LARRY SUMMERS: Austerity is never a growth strategy
Without an urgent shift to pro-growth policies, warns Larry Summers, the world economy faces years of stagnation
Emerging Markets: What needs to happen before we see a sustained recovery from the present global economic malaise?
Larry Summers: The dominant reason for economic weakness is lack of demand. The dominant reason for lack of demand is the consequences of deleveraging associated with the major loss of confidence that has taken place. Its the central irony of financial crises that while its caused by too much overconfidence, too much borrowing and lending and too much spending, it is only resolved through more confidence, more borrowing and lending and more spending. The appropriate emphasis today in almost every part of the world has to be on the promotion of growth. Its inevitable given the magnitude of the shocks that have been experienced that the resumption of growth will be slow, but the speed at which reasonable recovery is attained will depend upon the extent to which the problem is recognized as a deleveraging demand problem and addressed in those terms.
EM: Do you believe theres anything approaching such a recognition today amongst policymakers?
LS: I think we are well short of the necessary recognition. Austerity in some circumstances may be necessary to avert catastrophe. It is never a growth strategy. There have been times when fiscal consolidation can be a growth strategy, those have been times when interest rates have been very high and fiscal consolidation has permitted them to come down dramatically. At a moment like the present when interest rates are already very close to zero, there is never scope for austerity to be a growth strategy. The risk we face is of a lost decade of potential economic growth in large parts of the world. The experience in Japan which today has a GDP one third to one half below the level that most would have expected in the 1990s is cautionary as the consequences of allowing cyclical problems to harden into structural problems.
EM: How probable is potential break-up of the single currency area, especially given the primary focus on austerity in Europe?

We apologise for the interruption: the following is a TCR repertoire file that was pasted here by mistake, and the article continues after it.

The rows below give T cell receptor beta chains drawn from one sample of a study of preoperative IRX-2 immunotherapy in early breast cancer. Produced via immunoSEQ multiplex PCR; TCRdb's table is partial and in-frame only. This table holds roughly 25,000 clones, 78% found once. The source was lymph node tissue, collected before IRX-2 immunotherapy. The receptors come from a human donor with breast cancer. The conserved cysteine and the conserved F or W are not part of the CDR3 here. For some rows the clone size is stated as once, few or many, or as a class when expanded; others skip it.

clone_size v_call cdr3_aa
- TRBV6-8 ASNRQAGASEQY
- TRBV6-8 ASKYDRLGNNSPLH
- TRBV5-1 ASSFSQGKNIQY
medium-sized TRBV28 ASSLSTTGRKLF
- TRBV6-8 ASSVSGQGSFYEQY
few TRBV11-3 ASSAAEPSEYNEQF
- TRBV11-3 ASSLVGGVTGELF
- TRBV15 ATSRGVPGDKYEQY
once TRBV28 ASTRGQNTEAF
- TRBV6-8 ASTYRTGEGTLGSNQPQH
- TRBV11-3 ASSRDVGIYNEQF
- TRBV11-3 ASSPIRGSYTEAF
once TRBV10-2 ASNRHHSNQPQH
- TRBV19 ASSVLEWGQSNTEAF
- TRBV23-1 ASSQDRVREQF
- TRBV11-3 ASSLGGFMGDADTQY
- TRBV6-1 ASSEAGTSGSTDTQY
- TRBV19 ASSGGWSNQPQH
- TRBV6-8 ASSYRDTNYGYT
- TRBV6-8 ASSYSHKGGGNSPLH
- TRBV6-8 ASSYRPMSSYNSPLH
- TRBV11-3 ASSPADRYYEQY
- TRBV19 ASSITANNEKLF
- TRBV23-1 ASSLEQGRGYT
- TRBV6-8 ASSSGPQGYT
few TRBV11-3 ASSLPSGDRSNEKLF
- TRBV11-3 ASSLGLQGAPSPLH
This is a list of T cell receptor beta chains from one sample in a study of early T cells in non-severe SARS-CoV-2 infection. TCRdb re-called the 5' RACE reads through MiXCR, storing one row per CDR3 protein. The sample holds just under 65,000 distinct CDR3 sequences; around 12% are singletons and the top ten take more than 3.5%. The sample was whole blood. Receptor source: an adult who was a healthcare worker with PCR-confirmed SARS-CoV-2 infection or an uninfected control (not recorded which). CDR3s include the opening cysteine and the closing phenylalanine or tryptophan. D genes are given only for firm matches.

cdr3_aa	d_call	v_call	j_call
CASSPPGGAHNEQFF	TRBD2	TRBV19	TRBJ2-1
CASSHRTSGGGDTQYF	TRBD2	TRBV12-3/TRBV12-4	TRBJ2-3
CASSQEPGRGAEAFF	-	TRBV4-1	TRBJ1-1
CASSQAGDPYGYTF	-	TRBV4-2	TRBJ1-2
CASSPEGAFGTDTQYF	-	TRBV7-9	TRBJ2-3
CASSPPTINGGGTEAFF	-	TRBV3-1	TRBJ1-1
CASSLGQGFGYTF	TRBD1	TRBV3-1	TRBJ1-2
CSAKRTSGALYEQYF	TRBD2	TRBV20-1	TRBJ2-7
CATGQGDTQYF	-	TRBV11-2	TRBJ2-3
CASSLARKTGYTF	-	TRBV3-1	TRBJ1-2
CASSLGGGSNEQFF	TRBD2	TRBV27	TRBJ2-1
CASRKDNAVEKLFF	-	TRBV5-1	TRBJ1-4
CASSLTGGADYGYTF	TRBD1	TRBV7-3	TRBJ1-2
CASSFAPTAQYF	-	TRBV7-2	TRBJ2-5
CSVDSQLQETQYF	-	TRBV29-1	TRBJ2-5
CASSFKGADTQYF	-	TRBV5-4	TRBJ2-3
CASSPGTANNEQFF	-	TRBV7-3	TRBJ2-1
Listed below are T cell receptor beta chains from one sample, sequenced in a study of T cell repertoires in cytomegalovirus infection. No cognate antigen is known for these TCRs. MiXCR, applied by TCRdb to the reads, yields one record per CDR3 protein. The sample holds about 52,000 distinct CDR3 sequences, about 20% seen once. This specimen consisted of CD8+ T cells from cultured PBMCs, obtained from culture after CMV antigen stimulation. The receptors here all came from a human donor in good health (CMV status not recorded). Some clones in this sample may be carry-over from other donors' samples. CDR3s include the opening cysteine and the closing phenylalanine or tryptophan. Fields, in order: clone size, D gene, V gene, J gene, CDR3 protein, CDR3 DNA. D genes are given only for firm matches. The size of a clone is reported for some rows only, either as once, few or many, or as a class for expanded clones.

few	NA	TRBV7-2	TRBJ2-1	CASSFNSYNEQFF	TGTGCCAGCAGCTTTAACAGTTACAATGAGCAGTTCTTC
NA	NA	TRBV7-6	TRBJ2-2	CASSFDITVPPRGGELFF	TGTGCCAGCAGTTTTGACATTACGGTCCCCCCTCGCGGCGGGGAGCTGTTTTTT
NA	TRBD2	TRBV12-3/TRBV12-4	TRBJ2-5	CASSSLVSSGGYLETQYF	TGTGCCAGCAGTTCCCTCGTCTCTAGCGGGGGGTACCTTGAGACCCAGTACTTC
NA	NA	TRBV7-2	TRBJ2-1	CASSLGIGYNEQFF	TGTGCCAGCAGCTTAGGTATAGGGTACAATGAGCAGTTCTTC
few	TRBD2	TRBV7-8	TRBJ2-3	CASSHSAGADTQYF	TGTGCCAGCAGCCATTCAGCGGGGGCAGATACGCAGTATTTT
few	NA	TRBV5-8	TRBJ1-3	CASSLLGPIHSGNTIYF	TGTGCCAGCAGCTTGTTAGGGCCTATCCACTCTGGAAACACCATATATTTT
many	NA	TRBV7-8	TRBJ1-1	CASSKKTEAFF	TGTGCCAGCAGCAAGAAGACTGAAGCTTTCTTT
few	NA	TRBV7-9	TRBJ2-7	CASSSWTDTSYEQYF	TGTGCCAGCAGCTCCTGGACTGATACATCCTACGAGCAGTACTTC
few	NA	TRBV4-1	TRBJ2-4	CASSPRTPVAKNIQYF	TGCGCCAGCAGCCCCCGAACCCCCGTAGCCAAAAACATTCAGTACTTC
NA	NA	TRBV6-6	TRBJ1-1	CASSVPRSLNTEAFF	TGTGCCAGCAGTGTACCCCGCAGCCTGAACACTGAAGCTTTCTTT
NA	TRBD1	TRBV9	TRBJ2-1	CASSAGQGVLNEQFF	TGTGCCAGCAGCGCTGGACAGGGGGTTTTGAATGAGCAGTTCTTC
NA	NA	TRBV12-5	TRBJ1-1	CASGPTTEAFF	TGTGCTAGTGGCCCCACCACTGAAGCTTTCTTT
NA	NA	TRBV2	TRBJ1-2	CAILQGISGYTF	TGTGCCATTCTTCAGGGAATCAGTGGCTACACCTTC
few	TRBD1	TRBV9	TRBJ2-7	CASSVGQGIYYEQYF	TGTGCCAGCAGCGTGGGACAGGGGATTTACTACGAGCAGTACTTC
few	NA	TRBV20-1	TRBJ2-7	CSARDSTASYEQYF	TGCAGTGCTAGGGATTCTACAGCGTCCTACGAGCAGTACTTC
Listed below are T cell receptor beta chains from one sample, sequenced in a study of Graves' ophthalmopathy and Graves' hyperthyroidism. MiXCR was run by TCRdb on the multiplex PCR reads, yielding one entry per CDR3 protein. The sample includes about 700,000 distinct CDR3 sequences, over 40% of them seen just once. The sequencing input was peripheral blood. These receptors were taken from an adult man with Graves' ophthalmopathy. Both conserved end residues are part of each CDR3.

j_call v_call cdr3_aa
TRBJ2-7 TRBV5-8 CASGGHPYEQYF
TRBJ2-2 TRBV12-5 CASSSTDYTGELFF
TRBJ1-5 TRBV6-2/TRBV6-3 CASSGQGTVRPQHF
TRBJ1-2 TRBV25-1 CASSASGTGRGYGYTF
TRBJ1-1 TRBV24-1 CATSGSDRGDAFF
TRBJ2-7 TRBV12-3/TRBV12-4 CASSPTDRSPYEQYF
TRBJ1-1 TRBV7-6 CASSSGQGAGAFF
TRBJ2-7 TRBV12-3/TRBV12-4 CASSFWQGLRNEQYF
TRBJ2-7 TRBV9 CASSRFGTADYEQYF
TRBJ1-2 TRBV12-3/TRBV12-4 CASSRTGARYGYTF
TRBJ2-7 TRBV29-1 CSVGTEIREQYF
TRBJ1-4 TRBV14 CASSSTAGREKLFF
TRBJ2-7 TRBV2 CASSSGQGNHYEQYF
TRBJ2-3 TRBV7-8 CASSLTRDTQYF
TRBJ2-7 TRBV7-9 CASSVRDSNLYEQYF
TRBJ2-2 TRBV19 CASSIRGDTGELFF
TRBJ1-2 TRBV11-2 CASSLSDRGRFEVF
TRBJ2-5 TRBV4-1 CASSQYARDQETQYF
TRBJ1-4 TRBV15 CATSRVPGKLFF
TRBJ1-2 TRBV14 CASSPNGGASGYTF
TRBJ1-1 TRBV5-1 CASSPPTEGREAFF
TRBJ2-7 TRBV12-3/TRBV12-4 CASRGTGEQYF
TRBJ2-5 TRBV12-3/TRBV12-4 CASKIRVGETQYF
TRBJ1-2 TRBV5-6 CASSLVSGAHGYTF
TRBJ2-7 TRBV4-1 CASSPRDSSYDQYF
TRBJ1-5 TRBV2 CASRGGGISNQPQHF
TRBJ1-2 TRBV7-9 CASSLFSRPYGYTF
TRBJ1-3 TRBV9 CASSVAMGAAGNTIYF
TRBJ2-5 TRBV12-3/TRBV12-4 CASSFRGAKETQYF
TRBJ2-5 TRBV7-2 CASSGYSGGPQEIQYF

LS: I think its become increasingly clear that there is overwhelming political will in Europe, including in Germany to maintain the single currency and to avoid what would really be the quite extraordinary risks associated with even the partial dissolution of the monetary union. There are, though, two substantial risks. The first is of excessive risk-taking as countries seek to pursue monetary policies and they overplay their hand. Once the bank runs start its impossible to put the situation back together again. The other substantial risk is that the political desires strain the system past the breaking point. That remains an important area of uncertainty.
EM: How worried should we be about the prospect of the so- called fiscal cliff in the US?
LS: The last thing the world needs right now is a major contractionary impulse from the United States. We have to desperately hope that we dont get one. My judgment is that when all that is required is that a can be kicked, that even a lame duck session of Congress will be able to do that. But there are certainly no guarantees.
EM: Even if Washington reaches an agreement, how vulnerable is the US nevertheless to fiscal turmoil next year?
LS: Ultimately the United States finances are not on a sustainable basis. We need to find a combination of growth promotion then fiscal adjustment that remedies those imbalances. If we dont do that those who warn that there will eventually be consequences in bond markets are absolutely correct.
EM: What should be the top economic priority for the next US administration?
LS: The restoration of growth and the re-attainment of the economys potential. The economy has been growing for some time. We have moved, we are no longer in a great recession, we are on the brink of a great stagnation if we are not able to enhance confidence and grow the economy more rapidly.
EM: Do you think there is any more support now on Capital Hill for tackling debt in a constructive manner?
LS: I think its very difficult to know what the context will be after the election as we see subsequent movement, as we see what happens to the economy. In my experience the transition from inconceivable to inevitable can sometimes be surprisingly rapid in Washington.
EM: What would a recovery actually mean? Could we feasibly expect to see pre-crisis levels of growth?
LS: I dont expect it to happen in 2013 but it is not unreasonable to aspire to seeing growth rates of 5% or more for the world economy again. Just as there can be vicious cycles, there can be virtuous circles as well in which confidence promotes investment promotes growth promotes confidence promotes investment. So the very same mechanisms of cumulative causation which were engaged to produce this downturn and its aftermath can be engaged to produce an upturn as well. I think theres no question that the medium term prospects are more challenging than in the past but in my experience it is often darkest before the dawn. There are growth drivers being lost but there are also growth drivers being found.
Larry Summers is president emeritus of Harvard University and former chairman of the National Economic Council. Interview by Taimur Ahmad